The back room of a “two up and two down” cottage was the living-room, but was always called “the house.” Here the family lived, cooked, ate their meals and washed themselves. There was no unnecessary furniture in the room, because a large family occupied much of the space. For example: “In the centre was a scrubbed-top table, which on special occasions was covered with a green cloth. There were seeral wooden chairs; father had one with a high back, and curved arms, and mother’s chair had the legs out short to assist her when nursing the babies, and was called ;the low chair.’ Also a small side-table.”  This seems to have been a typical living-room, as “theer wornt room fer owt else when way wor all in it.” On one was a frame with a verse printed in silver letters on black paper:
“A Sabbath well spent, brings a week of content
And peace with the gains of the morrow.
But a Sabbath profaned, what else may be gained,
Is a certain forerunner of sorrow.”

The upper rooms were even more sparsely furnished, containing a bed and a chest of drawers.
The bedstead, painted yellow; with a wood-grain, and “a knob on each corner,” was bought from a second-hand shop, or inherited from some poor deceased relative. Many people slept on straw palliasse, “as hard as a board,” and often the residing place of troublesome parasites which had prodigious leaping powers. “When thi burnt thi owd straw bed, yo ed to stand clear, or ywd bi covered wi flays.” “way uster tek ar dug ter bed wi us ter kep us warm. Ay wor full o’ flays, but as way ed as many as ay ed, it dint marra.”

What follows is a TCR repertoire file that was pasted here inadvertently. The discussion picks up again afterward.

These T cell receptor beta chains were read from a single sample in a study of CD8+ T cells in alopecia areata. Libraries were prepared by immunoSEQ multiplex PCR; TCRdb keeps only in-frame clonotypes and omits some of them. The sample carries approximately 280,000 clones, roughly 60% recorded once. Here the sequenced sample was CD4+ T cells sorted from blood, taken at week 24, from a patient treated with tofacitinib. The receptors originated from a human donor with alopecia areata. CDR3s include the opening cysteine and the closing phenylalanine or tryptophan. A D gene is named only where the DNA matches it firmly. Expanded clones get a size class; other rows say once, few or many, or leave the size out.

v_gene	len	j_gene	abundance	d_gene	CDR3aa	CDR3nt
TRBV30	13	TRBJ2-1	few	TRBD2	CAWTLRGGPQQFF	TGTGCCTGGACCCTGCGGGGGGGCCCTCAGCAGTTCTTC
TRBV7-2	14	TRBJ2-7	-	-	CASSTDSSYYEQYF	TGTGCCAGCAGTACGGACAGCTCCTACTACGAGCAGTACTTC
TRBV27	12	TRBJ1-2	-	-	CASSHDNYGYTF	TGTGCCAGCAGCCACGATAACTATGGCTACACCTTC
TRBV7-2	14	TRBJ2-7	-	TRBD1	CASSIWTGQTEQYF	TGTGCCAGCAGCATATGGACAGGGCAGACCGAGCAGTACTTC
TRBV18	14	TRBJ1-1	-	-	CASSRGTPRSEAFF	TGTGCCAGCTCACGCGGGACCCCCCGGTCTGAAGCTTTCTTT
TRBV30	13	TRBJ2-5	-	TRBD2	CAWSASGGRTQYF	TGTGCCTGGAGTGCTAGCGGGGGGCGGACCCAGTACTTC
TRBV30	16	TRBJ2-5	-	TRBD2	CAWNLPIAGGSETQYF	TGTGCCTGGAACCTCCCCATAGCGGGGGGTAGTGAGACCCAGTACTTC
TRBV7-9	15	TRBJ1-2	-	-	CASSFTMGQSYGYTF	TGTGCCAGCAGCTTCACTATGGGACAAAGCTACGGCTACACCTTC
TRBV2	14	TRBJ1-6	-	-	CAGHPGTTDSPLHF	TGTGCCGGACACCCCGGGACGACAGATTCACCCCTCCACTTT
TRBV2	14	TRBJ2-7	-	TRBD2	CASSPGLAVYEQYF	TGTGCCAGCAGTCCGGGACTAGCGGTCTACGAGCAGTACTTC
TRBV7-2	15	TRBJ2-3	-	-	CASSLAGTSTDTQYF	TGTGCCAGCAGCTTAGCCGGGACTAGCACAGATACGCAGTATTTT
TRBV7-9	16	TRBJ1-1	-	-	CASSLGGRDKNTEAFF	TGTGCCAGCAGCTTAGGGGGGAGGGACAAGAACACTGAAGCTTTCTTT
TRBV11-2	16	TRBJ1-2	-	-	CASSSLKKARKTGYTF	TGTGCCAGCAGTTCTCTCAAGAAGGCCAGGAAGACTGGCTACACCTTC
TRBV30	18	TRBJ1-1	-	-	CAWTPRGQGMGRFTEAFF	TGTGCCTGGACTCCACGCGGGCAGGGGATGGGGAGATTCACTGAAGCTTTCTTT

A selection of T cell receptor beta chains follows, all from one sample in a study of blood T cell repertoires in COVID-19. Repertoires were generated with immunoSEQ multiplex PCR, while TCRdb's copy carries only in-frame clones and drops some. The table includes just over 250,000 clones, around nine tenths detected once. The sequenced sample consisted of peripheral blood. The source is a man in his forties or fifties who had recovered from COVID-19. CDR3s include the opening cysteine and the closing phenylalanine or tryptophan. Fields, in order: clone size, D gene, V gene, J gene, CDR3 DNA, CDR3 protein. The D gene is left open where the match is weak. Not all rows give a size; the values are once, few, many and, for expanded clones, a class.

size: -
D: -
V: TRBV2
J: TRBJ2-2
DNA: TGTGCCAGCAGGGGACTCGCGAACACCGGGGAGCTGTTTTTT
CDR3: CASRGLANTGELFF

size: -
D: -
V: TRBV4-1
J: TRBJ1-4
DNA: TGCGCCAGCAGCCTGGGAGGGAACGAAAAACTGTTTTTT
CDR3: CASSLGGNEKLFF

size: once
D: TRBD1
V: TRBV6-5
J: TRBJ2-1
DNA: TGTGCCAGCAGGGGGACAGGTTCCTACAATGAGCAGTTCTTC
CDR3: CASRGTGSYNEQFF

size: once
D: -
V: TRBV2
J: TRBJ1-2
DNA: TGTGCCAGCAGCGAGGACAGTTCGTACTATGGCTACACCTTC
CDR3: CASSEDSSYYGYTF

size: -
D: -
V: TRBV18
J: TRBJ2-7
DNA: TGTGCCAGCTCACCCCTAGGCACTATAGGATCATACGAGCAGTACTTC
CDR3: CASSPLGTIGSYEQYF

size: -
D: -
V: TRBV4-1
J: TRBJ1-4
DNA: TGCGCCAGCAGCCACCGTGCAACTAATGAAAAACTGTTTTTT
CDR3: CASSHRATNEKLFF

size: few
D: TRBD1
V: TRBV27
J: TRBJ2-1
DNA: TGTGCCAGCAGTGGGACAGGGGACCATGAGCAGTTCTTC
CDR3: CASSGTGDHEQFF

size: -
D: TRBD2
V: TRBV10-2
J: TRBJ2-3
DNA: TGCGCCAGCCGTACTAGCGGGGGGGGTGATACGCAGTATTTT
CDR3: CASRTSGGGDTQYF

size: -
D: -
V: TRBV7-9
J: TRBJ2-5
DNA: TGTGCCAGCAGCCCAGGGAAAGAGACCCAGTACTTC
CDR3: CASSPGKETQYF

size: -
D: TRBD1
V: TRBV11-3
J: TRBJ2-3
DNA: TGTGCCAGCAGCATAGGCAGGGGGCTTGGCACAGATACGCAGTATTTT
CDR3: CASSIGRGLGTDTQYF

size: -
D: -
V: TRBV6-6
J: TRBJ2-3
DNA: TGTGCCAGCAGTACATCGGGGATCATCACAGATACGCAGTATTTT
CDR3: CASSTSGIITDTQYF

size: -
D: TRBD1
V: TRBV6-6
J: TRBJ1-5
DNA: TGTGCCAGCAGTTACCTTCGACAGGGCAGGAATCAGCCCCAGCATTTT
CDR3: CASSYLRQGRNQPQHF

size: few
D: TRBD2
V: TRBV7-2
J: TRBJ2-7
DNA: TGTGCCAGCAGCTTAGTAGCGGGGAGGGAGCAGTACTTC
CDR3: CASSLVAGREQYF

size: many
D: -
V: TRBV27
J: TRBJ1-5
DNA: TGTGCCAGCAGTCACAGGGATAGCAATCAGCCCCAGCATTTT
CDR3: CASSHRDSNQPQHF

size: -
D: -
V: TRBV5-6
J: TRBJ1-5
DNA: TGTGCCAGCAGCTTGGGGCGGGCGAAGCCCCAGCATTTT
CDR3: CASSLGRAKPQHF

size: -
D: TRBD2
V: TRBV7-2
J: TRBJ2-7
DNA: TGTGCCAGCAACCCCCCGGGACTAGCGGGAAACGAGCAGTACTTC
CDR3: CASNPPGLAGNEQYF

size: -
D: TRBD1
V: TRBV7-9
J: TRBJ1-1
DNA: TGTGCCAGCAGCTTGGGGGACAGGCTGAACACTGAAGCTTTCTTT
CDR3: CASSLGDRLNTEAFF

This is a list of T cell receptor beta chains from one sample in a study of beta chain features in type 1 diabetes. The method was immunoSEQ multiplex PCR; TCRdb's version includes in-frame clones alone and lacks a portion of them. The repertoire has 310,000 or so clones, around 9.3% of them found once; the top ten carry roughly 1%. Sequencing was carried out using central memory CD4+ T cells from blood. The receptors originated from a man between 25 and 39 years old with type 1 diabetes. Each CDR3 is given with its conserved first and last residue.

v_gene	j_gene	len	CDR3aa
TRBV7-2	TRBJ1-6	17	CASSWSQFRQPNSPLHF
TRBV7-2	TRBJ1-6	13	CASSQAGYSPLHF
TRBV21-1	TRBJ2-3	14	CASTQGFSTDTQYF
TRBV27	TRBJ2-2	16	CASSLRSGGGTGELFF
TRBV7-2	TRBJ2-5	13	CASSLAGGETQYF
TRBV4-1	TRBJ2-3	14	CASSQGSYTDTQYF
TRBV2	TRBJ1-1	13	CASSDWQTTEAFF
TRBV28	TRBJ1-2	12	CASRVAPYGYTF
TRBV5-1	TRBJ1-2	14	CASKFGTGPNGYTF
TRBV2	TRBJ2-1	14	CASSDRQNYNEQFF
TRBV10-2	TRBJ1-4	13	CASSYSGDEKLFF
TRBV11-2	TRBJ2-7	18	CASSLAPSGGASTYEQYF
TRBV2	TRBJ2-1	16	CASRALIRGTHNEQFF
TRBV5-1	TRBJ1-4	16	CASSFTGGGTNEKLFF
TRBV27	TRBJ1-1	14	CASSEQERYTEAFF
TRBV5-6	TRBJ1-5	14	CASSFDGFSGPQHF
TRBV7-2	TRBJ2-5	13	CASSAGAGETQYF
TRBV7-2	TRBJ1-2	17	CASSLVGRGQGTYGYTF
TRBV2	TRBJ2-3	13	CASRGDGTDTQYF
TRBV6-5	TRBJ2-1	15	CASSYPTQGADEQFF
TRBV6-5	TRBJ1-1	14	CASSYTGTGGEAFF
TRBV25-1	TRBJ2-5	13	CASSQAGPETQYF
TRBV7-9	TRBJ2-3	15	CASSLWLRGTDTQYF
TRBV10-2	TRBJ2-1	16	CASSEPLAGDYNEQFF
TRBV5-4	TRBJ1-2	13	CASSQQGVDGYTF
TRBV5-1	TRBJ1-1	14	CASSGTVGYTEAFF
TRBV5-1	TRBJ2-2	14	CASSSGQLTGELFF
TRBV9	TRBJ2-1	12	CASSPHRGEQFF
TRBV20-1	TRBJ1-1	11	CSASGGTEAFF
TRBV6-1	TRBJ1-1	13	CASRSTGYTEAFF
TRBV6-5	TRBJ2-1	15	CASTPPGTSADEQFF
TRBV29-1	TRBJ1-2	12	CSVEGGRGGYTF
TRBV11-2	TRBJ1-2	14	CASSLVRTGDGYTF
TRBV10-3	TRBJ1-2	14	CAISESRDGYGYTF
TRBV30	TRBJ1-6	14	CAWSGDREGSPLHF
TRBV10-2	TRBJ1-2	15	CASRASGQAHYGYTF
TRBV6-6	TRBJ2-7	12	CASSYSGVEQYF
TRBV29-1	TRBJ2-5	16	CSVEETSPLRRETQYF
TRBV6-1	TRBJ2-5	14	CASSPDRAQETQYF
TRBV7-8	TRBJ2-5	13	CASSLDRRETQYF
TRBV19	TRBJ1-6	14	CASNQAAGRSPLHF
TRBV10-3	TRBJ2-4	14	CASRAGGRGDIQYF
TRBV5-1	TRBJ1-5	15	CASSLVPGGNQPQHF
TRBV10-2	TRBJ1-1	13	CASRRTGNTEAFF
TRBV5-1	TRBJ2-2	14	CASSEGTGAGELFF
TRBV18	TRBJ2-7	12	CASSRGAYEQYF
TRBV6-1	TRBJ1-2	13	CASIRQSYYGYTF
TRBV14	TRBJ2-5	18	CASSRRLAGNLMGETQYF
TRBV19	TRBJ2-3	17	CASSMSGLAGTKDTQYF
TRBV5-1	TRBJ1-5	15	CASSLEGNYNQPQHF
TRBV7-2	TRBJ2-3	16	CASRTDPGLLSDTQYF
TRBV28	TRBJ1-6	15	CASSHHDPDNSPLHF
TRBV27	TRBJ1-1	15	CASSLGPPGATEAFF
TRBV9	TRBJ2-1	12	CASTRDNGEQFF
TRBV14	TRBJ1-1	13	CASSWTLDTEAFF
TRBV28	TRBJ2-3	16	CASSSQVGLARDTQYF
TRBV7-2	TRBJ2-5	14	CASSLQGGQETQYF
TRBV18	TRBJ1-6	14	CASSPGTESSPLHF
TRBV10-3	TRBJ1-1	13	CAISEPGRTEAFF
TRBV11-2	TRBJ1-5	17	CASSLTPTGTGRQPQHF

There was a wardrobe. Clothes hung from nails at the back of the door. Best hats were kept in a tin box under the bed.
One family, “weer the gels wor wukin” and a little money was available, tried to persuade their father to have some “lino” on his bedroom floor, but he preferred the bare boards, stating that “lino” was “cowd t’the fate.”
The Fireplace
   Victorian home life seemed to be centred on the black iron fireplace, in which a fire burned summer and winter. It warmed “the house,” cooked the food, heated water and aired the clothes.
  When cooking, saucepans were placed on the grate  and tins or earthenware utensils in the oven . Food was placed on the hob ƒ to keep warm. When cooking in the oven, the poker was used to move the coals to the left side, so that maximum heat might be obtained. This was effective for stewing and roasting, but as there was not an even distribution of heat, it was difficult to cook pastries in quantity. In Sileby they used to say that mince pies which were furthest away from the fire came out of the oven “white-faced.” Rice puddings would boil over, and salt was then sprinkled on the bottom of the oven to clean it.